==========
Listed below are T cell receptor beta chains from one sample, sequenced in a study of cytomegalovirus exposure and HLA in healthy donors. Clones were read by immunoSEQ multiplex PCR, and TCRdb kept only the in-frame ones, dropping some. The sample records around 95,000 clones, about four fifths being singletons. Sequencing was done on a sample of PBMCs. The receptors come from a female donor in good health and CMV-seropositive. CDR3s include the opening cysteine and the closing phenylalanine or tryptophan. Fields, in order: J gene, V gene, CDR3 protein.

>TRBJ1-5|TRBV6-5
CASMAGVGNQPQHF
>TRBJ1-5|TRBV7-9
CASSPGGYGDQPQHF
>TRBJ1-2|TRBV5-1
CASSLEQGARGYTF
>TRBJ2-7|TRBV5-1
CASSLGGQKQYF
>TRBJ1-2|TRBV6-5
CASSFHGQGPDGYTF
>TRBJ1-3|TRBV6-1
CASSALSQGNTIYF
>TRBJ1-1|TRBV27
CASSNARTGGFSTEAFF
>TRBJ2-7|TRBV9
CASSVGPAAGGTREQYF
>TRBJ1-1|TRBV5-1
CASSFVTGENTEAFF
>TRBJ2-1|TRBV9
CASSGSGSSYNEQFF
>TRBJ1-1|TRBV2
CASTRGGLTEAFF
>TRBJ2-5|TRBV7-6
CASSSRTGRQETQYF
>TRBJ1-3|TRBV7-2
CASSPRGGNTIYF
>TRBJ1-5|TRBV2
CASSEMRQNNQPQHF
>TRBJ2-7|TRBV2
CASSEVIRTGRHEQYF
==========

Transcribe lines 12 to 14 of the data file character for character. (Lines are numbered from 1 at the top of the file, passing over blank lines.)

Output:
>TRBJ1-3|TRBV6-1
CASSALSQGNTIYF
>TRBJ1-1|TRBV27